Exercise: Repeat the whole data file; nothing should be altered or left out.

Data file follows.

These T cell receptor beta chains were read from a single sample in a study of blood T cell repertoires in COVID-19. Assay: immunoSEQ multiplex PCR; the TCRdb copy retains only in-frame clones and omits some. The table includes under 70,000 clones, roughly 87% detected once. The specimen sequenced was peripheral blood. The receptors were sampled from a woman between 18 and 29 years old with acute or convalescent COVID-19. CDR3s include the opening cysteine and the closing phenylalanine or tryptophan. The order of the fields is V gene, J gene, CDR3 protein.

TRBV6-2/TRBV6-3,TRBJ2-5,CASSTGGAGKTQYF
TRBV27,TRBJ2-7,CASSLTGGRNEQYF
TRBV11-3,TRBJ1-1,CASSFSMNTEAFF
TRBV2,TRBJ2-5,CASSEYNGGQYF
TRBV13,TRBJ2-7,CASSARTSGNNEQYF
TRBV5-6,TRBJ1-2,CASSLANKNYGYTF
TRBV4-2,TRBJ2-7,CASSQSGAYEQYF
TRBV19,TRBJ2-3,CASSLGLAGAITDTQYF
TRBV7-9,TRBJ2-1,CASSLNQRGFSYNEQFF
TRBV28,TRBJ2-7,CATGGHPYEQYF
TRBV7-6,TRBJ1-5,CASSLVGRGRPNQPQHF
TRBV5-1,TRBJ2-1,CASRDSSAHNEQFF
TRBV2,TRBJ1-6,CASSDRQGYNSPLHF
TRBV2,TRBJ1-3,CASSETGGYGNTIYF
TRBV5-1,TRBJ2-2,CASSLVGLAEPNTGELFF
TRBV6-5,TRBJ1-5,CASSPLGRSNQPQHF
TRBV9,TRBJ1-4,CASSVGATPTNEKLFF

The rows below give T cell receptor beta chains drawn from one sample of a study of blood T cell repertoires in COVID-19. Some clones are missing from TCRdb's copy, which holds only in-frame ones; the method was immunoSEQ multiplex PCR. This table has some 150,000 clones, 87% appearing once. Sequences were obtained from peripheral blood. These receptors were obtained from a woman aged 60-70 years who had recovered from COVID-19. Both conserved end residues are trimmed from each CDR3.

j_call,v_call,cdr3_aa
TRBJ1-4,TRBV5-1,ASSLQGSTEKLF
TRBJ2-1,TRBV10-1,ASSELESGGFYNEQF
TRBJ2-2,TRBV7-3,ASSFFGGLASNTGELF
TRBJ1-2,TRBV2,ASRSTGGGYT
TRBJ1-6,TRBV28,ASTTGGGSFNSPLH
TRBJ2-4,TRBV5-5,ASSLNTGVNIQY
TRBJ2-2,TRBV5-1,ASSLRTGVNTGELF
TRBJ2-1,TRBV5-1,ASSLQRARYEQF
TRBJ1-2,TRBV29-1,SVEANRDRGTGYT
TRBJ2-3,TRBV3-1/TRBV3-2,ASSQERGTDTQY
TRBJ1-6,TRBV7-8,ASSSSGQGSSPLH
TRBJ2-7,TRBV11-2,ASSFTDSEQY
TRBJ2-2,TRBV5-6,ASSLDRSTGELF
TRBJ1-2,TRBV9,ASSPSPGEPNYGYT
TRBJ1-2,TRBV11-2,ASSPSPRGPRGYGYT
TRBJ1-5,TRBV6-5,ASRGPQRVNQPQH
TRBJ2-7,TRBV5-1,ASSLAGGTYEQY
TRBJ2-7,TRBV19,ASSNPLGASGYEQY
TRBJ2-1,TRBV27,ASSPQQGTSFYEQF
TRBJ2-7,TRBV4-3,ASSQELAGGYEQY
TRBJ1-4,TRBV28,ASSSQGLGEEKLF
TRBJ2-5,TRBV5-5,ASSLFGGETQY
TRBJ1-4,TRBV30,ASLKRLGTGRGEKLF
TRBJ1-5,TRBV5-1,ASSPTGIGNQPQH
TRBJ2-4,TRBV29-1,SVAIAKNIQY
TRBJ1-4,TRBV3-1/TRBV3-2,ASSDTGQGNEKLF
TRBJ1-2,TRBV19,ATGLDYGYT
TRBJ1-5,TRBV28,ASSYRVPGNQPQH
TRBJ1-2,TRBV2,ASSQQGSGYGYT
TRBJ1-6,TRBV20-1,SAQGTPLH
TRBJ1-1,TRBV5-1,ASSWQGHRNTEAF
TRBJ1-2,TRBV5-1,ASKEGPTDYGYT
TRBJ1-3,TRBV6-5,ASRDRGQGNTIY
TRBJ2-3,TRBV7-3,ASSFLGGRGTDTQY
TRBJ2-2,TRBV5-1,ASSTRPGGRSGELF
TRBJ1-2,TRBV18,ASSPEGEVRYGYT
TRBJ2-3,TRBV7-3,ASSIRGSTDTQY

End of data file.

These T cell receptor beta chains were read from a single sample in a study of blood T cell repertoires in COVID-19. Assay: immunoSEQ multiplex PCR; the TCRdb copy retains only in-frame clones and omits some. The table includes under 70,000 clones, roughly 87% detected once. The specimen sequenced was peripheral blood. The receptors were sampled from a woman between 18 and 29 years old with acute or convalescent COVID-19. CDR3s include the opening cysteine and the closing phenylalanine or tryptophan. The order of the fields is V gene, J gene, CDR3 protein.

TRBV6-2/TRBV6-3,TRBJ2-5,CASSTGGAGKTQYF
TRBV27,TRBJ2-7,CASSLTGGRNEQYF
TRBV11-3,TRBJ1-1,CASSFSMNTEAFF
TRBV2,TRBJ2-5,CASSEYNGGQYF
TRBV13,TRBJ2-7,CASSARTSGNNEQYF
TRBV5-6,TRBJ1-2,CASSLANKNYGYTF
TRBV4-2,TRBJ2-7,CASSQSGAYEQYF
TRBV19,TRBJ2-3,CASSLGLAGAITDTQYF
TRBV7-9,TRBJ2-1,CASSLNQRGFSYNEQFF
TRBV28,TRBJ2-7,CATGGHPYEQYF
TRBV7-6,TRBJ1-5,CASSLVGRGRPNQPQHF
TRBV5-1,TRBJ2-1,CASRDSSAHNEQFF
TRBV2,TRBJ1-6,CASSDRQGYNSPLHF
TRBV2,TRBJ1-3,CASSETGGYGNTIYF
TRBV5-1,TRBJ2-2,CASSLVGLAEPNTGELFF
TRBV6-5,TRBJ1-5,CASSPLGRSNQPQHF
TRBV9,TRBJ1-4,CASSVGATPTNEKLFF

The rows below give T cell receptor beta chains drawn from one sample of a study of blood T cell repertoires in COVID-19. Some clones are missing from TCRdb's copy, which holds only in-frame ones; the method was immunoSEQ multiplex PCR. This table has some 150,000 clones, 87% appearing once. Sequences were obtained from peripheral blood. These receptors were obtained from a woman aged 60-70 years who had recovered from COVID-19. Both conserved end residues are trimmed from each CDR3.

j_call,v_call,cdr3_aa
TRBJ1-4,TRBV5-1,ASSLQGSTEKLF
TRBJ2-1,TRBV10-1,ASSELESGGFYNEQF
TRBJ2-2,TRBV7-3,ASSFFGGLASNTGELF
TRBJ1-2,TRBV2,ASRSTGGGYT
TRBJ1-6,TRBV28,ASTTGGGSFNSPLH
TRBJ2-4,TRBV5-5,ASSLNTGVNIQY
TRBJ2-2,TRBV5-1,ASSLRTGVNTGELF
TRBJ2-1,TRBV5-1,ASSLQRARYEQF
TRBJ1-2,TRBV29-1,SVEANRDRGTGYT
TRBJ2-3,TRBV3-1/TRBV3-2,ASSQERGTDTQY
TRBJ1-6,TRBV7-8,ASSSSGQGSSPLH
TRBJ2-7,TRBV11-2,ASSFTDSEQY
TRBJ2-2,TRBV5-6,ASSLDRSTGELF
TRBJ1-2,TRBV9,ASSPSPGEPNYGYT
TRBJ1-2,TRBV11-2,ASSPSPRGPRGYGYT
TRBJ1-5,TRBV6-5,ASRGPQRVNQPQH
TRBJ2-7,TRBV5-1,ASSLAGGTYEQY
TRBJ2-7,TRBV19,ASSNPLGASGYEQY
TRBJ2-1,TRBV27,ASSPQQGTSFYEQF
TRBJ2-7,TRBV4-3,ASSQELAGGYEQY
TRBJ1-4,TRBV28,ASSSQGLGEEKLF
TRBJ2-5,TRBV5-5,ASSLFGGETQY
TRBJ1-4,TRBV30,ASLKRLGTGRGEKLF
TRBJ1-5,TRBV5-1,ASSPTGIGNQPQH
TRBJ2-4,TRBV29-1,SVAIAKNIQY
TRBJ1-4,TRBV3-1/TRBV3-2,ASSDTGQGNEKLF
TRBJ1-2,TRBV19,ATGLDYGYT
TRBJ1-5,TRBV28,ASSYRVPGNQPQH
TRBJ1-2,TRBV2,ASSQQGSGYGYT
TRBJ1-6,TRBV20-1,SAQGTPLH
TRBJ1-1,TRBV5-1,ASSWQGHRNTEAF
TRBJ1-2,TRBV5-1,ASKEGPTDYGYT
TRBJ1-3,TRBV6-5,ASRDRGQGNTIY
TRBJ2-3,TRBV7-3,ASSFLGGRGTDTQY
TRBJ2-2,TRBV5-1,ASSTRPGGRSGELF
TRBJ1-2,TRBV18,ASSPEGEVRYGYT
TRBJ2-3,TRBV7-3,ASSIRGSTDTQY